People have such a capacity for experiencing emotion. The highs can be just as overwhelming as the lows, and the melancholy approaches take over the majority of time. This weekend fans of emotional musical scores are listening to Jimmy LaValle. As a prestigious artisan, LaValle’s culmination with The Album Leaf makes a motion of nostalgic ambient post-rock. It’s been a few years since the last studio release, A Chorus of Storytellers. Since then, LaValle pulled out his Rhodes piano and composed a list of EPs. The most interesting news was the band’s signing to Relapse Records. I still don’t know the answer for the label transition. Amusing the idea that the label desired more variety than its metal-gore populous, the Album Leaf’s sound hasn’t changed drastically with 2016’s Between Waves. The slight changes come via amped up electronics. The full length 12 song collection is true to the nature of The Album Leaf, meandering through the highs, lows, and melancholy moments.
The album inaugurates with two instrumentals, “False Dawn” and “Glimmering Lights”. They both nestle in a nook of faint Ratatat guitars and fuller drumming than albums past. These songs didn’t surprise me nor hold any glimpse of entertainment. “New Soul” boasts Jimmy’s clear cut voice chanting, “All this time in my mind gets me nowhere”. At best the song is a clear distinction from the openers. But realistically, all this time got us nowhere. The song holds outlandish chords that leave too much in betweenness. The album lapsed 15 minutes spread over 3 songs. This is a redundant feature that really bothers me and I think tears away from casual listening experience. Obviously, The Album Leaf writes musical scores that stretch longer than what is preferred radio-caliber. In order to hold imagination though, the songs need variation and tellable stories. This is why I refer to the album as “melancholy moments”.
Album standout “Back to the Start” and the interesting narrative “Lost in the Fog”, herd fans back to the easy going, imaginative state of The Album Leaf. “Back to the Start” lightheartedly wisps through ongoing electronic pads and brass instrumentation. In live performances, the overshadowing of instruments, particularly the mixes between electronic and classical, avidly gain the band their resumé. “Lost in the Fog” walks the only tightrope of the album. Tension from 4 minutes of suspenseful chord progressions and brass reverb give way to the final seconds of blissful fantasy.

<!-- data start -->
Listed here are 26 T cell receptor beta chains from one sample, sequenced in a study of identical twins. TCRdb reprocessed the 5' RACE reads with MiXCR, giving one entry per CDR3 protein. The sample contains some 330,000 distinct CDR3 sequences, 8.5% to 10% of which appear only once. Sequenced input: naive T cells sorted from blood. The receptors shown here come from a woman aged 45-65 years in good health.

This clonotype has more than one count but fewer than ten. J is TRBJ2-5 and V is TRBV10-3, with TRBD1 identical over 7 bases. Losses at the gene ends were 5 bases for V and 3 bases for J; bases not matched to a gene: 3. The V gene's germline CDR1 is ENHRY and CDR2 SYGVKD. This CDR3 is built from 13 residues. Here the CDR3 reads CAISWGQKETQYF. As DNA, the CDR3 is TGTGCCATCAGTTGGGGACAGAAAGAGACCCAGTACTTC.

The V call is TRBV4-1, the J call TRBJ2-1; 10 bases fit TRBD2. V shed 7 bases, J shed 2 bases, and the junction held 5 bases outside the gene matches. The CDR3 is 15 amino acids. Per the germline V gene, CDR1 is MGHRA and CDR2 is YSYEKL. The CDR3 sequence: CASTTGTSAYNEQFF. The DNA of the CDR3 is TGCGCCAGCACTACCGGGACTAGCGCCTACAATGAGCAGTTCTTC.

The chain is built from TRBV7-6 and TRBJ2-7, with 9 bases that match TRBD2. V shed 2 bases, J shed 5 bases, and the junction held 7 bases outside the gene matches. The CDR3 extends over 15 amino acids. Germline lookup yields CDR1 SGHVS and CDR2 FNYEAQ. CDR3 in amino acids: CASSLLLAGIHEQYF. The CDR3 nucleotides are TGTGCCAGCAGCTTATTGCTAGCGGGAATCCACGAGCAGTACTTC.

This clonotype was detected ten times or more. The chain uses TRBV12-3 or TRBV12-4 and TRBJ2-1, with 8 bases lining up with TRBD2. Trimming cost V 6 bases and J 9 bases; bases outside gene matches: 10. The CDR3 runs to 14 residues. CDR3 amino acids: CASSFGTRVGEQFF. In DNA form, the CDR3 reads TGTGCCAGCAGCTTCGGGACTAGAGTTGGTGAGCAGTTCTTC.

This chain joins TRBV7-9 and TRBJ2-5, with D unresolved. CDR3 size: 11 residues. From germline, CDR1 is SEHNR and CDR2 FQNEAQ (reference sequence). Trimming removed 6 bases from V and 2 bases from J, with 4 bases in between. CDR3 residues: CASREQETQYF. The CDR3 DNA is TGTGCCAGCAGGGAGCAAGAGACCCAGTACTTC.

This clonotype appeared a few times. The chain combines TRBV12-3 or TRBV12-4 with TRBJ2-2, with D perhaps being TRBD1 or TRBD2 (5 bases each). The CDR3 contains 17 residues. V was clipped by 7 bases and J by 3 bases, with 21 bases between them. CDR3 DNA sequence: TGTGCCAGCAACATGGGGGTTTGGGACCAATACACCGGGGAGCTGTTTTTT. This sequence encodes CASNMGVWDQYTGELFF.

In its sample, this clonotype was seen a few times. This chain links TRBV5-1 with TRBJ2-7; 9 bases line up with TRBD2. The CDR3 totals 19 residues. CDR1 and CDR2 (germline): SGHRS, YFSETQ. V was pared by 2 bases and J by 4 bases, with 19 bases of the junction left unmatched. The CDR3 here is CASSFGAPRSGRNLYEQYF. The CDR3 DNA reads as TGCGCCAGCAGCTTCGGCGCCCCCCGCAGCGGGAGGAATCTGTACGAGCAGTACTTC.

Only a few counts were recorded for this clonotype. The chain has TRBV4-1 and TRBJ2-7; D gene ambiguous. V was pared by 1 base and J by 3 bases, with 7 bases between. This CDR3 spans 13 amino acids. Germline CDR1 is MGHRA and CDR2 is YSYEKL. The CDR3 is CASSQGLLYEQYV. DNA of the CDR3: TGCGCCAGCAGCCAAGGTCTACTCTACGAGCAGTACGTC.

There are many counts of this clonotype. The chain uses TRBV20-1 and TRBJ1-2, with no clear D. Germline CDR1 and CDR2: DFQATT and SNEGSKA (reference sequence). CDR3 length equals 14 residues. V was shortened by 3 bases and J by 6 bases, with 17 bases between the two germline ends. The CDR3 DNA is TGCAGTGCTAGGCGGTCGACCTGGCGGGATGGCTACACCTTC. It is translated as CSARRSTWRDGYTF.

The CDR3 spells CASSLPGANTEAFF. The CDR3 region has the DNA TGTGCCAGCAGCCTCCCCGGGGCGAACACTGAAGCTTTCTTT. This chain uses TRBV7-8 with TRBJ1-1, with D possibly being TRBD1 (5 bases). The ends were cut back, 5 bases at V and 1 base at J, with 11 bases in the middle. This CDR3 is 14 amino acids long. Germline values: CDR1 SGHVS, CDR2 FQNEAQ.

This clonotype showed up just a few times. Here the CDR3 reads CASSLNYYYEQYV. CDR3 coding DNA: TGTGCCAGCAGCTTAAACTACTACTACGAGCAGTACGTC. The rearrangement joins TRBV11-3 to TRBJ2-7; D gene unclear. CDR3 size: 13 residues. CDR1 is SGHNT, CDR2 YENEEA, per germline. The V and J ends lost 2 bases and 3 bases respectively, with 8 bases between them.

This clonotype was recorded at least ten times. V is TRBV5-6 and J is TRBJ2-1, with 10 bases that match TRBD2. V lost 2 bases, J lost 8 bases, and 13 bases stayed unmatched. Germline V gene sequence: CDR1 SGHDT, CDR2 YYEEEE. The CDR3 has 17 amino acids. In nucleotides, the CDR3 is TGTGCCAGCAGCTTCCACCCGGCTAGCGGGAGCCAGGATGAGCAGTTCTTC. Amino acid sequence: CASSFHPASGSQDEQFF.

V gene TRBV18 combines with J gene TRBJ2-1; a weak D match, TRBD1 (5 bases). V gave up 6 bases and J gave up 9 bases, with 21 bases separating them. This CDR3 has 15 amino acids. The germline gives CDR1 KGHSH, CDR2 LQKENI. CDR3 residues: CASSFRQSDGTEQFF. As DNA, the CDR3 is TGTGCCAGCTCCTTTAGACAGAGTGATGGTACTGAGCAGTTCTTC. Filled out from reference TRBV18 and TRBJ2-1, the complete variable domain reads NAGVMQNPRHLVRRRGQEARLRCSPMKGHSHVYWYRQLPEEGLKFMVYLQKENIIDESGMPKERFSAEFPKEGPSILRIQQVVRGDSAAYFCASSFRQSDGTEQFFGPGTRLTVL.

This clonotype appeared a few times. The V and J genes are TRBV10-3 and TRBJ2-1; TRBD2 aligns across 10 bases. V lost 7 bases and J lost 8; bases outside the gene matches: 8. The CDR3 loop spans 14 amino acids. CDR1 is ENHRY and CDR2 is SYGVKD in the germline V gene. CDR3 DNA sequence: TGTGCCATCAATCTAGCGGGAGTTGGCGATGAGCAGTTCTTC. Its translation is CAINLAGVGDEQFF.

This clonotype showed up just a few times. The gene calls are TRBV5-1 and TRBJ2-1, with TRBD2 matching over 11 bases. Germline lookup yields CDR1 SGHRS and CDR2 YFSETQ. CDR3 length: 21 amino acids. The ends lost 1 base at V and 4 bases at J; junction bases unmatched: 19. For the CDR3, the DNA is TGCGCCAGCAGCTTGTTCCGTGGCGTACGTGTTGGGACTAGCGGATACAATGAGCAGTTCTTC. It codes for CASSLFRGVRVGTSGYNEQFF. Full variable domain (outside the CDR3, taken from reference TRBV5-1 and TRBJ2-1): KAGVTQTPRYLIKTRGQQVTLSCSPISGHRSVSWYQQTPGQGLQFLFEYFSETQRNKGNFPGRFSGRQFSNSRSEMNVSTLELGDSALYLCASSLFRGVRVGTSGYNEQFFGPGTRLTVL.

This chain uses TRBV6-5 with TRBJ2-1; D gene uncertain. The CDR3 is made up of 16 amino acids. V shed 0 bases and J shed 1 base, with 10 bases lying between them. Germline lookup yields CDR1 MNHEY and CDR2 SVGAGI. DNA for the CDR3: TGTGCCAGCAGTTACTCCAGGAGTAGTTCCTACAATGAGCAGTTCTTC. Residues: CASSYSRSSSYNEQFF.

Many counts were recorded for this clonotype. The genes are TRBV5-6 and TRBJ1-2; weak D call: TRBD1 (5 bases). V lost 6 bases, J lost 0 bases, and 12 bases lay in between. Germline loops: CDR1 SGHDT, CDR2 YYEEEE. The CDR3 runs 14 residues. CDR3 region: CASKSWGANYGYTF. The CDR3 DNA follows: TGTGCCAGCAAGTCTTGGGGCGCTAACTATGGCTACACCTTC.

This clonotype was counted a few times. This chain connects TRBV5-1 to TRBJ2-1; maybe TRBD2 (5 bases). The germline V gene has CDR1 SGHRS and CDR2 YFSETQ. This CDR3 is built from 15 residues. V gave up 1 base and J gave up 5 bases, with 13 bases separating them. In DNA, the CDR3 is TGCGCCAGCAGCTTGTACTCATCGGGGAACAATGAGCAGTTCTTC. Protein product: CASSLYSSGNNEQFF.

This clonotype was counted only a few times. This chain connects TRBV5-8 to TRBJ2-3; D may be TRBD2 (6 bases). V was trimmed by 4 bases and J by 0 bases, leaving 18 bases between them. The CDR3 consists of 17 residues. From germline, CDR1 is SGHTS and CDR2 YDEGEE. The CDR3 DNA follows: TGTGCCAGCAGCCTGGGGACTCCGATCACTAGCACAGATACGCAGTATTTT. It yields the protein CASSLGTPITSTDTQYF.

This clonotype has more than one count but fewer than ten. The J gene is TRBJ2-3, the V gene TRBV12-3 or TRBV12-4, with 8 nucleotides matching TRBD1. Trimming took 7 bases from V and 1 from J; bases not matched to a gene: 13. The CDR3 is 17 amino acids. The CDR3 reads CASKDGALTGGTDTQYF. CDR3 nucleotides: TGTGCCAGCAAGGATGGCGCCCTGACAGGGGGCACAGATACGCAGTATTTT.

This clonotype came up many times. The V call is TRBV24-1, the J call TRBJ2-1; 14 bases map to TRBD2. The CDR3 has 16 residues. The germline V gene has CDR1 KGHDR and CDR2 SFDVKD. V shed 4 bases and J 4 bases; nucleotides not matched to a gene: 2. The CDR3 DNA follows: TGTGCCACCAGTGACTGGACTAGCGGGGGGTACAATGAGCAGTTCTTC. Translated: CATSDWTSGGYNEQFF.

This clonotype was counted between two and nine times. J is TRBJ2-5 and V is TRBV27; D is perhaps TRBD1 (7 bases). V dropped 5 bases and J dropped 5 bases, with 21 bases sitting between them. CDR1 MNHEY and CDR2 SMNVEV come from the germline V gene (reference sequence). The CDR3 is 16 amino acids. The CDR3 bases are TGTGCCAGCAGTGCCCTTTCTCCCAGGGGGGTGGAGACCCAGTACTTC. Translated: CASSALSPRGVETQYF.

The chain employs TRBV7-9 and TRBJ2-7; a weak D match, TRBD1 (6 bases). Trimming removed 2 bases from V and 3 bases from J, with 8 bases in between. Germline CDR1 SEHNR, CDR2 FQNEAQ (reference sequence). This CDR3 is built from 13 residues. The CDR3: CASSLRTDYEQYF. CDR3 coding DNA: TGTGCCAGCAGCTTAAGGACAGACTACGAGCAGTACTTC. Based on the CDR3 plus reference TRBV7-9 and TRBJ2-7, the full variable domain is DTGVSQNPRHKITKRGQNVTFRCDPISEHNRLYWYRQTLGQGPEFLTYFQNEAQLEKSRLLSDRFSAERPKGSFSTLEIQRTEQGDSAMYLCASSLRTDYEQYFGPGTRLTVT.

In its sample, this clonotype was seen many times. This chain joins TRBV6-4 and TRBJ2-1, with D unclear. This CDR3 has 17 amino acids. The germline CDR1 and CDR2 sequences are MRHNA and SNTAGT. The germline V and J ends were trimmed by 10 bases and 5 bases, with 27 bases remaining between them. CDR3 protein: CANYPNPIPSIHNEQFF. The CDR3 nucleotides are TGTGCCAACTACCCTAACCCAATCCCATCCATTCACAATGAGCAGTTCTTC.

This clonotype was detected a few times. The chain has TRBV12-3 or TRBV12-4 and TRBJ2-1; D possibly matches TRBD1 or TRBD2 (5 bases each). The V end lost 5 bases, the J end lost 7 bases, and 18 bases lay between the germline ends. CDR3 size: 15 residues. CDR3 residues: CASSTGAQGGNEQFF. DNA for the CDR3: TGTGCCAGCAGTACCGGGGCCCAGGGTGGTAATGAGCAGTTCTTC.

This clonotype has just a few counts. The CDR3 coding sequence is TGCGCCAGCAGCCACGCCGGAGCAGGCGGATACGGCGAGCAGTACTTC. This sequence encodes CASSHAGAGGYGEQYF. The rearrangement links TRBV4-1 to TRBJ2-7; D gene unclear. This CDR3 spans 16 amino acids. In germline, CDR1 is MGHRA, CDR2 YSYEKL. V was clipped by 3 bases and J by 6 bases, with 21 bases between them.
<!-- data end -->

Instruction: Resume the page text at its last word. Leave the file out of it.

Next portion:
Appropriately named “Synthesis” gives the most hints of progression towards a “chill wave” vibe. Stripped down and more thought-provoking than the techno genre, the song presents a good introduction. But the song is brought low by uninteresting notes and over done melodies. The song has few accomplices, which kind of leaves the idea on the back burner.
LaValle took shots at incorporating unorthodox materials, while trying to keep relevant to the sound of The Album Leaf. This move didn’t feel out of place, it just felt unaccomplished. While there are some interesting modes to the album, Between Waves ought to be performed live. The band incorporates visual art into their performances, which enhance the listener’s ability to grasp the vision for why the songs were written in the first place. This is the secret place for enjoying the band.
Ambient Post-Rock | Relapse Records